Block that Skype!

Akonix Systems recently released a new appliance that lets IT departments impose some basic controls on the use of Skype. Akonix L7 Skype Manager is an offshoot of the company’s L7 Enterprise instant messaging management system and its L7 Enforcer appliance for enforcing enterprise communications policies.

According to Akonix vice president of marketing, Don Montgomery, the Skype manager answers a need articulated by company customers concerned about two widely separate issues: network security and communications policy compliance.

First, popular wisdom holds that Skype creates a hole in network security. “Skype traffic will traverse your NAT (define) or firewall,” Montgomery pointed out, “and if you’re a good IT security professional, you don’t want anything doing that if you can’t see what it is, when it is, and who it is. So there’s a perceived risk.” And since Skype is encrypted, IT departments cannot see ‘what it is.’

“We don’t really think that it creates a security hole in the sense that it can let other malicious traffic onto the network,” Montgomery clarified, “but what our customers have told us is that they just don’t know. They don’t know if it’s secure or not, because it’s encrypted.”

The other issue—policy compliance—can be either a specific legal issue or merely a corporate IT concern. Many businesses and governmental agencies are required by law to log, archive, and produce reports on all electronic messages. Since, again, Skype is strongly encrypted—essentially undecipherable—there’s no way that conversations or message threads carried on using it can be compliant with such regulation.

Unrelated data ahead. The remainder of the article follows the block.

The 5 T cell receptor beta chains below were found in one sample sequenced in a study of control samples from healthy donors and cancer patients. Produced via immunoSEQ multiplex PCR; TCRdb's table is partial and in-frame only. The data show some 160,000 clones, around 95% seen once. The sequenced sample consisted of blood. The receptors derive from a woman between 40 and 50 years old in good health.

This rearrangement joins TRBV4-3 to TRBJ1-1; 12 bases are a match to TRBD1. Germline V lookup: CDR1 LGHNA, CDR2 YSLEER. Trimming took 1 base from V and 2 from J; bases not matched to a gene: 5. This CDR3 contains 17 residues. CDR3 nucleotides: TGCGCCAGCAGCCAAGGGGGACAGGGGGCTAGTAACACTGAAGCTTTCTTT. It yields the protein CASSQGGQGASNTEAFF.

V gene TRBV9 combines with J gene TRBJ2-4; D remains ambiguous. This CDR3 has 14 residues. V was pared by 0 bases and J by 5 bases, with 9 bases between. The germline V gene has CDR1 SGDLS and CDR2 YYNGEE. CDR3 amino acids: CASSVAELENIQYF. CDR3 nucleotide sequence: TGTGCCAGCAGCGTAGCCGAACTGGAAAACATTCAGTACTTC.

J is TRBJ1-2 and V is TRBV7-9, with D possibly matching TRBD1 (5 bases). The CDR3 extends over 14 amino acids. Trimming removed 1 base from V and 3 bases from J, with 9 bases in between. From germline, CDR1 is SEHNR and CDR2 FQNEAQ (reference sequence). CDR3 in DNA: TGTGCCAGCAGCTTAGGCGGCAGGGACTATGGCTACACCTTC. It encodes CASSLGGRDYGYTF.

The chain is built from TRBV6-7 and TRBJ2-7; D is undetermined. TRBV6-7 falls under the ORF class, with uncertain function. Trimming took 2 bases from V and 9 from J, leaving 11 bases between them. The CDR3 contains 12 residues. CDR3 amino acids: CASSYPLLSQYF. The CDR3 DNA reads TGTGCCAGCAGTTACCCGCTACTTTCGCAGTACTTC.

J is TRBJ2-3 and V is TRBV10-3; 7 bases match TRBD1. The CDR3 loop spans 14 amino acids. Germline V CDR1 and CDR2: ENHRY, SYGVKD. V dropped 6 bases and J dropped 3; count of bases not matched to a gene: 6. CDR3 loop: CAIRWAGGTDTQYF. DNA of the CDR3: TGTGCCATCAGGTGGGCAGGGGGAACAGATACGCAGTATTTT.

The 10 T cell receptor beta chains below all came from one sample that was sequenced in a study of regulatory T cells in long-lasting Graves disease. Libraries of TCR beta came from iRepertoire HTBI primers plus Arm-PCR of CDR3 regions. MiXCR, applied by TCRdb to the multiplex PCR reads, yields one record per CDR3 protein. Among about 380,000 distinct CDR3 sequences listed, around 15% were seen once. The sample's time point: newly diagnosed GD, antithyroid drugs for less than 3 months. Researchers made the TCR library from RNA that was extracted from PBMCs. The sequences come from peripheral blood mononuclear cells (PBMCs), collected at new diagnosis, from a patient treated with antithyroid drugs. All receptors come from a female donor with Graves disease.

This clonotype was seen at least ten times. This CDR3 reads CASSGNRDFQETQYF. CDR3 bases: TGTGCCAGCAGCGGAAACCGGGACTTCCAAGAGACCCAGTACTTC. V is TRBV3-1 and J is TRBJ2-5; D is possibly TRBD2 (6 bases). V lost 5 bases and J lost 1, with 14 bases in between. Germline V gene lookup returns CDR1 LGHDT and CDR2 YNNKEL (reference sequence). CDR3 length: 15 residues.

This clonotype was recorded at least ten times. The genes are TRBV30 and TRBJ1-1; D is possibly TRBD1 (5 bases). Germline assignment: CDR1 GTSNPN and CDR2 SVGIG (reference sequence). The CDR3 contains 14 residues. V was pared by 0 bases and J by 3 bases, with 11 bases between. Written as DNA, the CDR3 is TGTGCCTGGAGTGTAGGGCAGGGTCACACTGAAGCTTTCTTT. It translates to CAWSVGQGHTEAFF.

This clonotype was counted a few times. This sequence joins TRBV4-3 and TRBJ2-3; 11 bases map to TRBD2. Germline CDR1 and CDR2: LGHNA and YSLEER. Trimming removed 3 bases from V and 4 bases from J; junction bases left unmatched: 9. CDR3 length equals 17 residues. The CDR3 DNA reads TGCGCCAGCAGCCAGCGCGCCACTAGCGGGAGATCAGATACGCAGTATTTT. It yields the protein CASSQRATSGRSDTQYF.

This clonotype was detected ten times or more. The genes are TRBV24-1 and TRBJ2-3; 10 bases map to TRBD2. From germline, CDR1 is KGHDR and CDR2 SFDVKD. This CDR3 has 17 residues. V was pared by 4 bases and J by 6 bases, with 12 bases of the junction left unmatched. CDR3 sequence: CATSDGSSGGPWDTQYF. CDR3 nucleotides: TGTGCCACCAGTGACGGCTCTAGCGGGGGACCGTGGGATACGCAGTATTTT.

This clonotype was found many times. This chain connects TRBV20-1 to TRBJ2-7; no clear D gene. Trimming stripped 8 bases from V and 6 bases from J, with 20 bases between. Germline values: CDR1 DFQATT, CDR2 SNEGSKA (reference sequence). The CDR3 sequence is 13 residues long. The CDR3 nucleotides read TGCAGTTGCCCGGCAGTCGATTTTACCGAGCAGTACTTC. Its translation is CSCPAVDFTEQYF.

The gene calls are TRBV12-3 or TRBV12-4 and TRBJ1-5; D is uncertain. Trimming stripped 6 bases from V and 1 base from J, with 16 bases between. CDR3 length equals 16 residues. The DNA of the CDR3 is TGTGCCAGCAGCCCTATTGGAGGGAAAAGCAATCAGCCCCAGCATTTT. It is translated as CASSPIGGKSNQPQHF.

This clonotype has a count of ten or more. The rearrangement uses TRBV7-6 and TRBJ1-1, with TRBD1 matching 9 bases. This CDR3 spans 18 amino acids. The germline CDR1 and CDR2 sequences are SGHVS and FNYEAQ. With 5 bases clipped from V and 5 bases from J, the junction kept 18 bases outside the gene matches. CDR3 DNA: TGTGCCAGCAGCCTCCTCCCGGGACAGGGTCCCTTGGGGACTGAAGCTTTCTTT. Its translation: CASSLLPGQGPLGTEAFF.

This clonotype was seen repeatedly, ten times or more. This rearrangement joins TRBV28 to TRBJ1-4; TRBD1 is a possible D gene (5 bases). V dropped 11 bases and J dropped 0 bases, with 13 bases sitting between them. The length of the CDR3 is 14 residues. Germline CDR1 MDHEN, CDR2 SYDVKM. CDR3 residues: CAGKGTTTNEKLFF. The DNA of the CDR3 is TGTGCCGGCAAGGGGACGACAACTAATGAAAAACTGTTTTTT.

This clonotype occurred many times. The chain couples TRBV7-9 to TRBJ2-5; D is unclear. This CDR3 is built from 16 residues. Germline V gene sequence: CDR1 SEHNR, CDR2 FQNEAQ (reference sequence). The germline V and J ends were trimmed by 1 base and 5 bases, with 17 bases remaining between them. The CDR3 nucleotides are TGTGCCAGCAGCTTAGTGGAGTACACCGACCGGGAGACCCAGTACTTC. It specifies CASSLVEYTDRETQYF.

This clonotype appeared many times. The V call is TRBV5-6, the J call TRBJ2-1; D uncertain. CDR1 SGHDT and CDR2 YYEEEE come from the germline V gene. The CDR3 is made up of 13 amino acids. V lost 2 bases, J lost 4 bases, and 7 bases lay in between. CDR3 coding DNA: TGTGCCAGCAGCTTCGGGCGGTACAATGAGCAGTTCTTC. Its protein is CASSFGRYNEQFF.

But even where legal mandates are not an issue, organizations are understandably reluctant to have their employees communicating outside the enterprise using facilities over which they have no control whatsoever. File transfers using Skype, for example, cannot be detected.

Montgomery told that Skype Manager was designed to be a simple device. “It’s a packet sniffer,” he explained. “The appliance sits inside the firewall and recognizes Skype packets.” The policy enforcement is likewise simple; the only choices are ‘on’ and ‘off.’ “It can be set by IP address or by subnet—but not to a user ID or directory ID,” he said.

These policy options let a company, for example, opt to allow the use of Skype by international employees and branch offices, while blocking it for finance, marketing and manufacturing departments. In other words, keeping its use confined to instances in which there is some rationale for that use. Alternatively, they can block it altogether.

The L7 Skype Manager appliance provides further insight by logging and reporting on inbound and outbound Skype traffic, and flagging blocked attempts at its unauthorized use, so the IT department has an accurate idea of how much activity there is, and can verify that policies are in fact being enforced.

According to Don Montgomery, the idea for Skype Manager really came from Akonix customers: “We had customers evaluating the L7 Enforcer who told us—when they heard that it detected Skype—’ What I really need is just a very cost-effective device, easy to configure, easy to deploy, that does nothing except Skype.’ You hear that once, you go Yeah, wouldn’t that be great. You hear it twice, you go Hmmmm. You hear it a third time, and maybe it’s time to write a business plan for it. And that’s precisely what we did.”

Akonix L7 Skype Manager is available in two models, one supporting organizations of up to 1,000 seats (priced at $3,495) and one for organizations of up to 10,000 seats (priced at $4,995)

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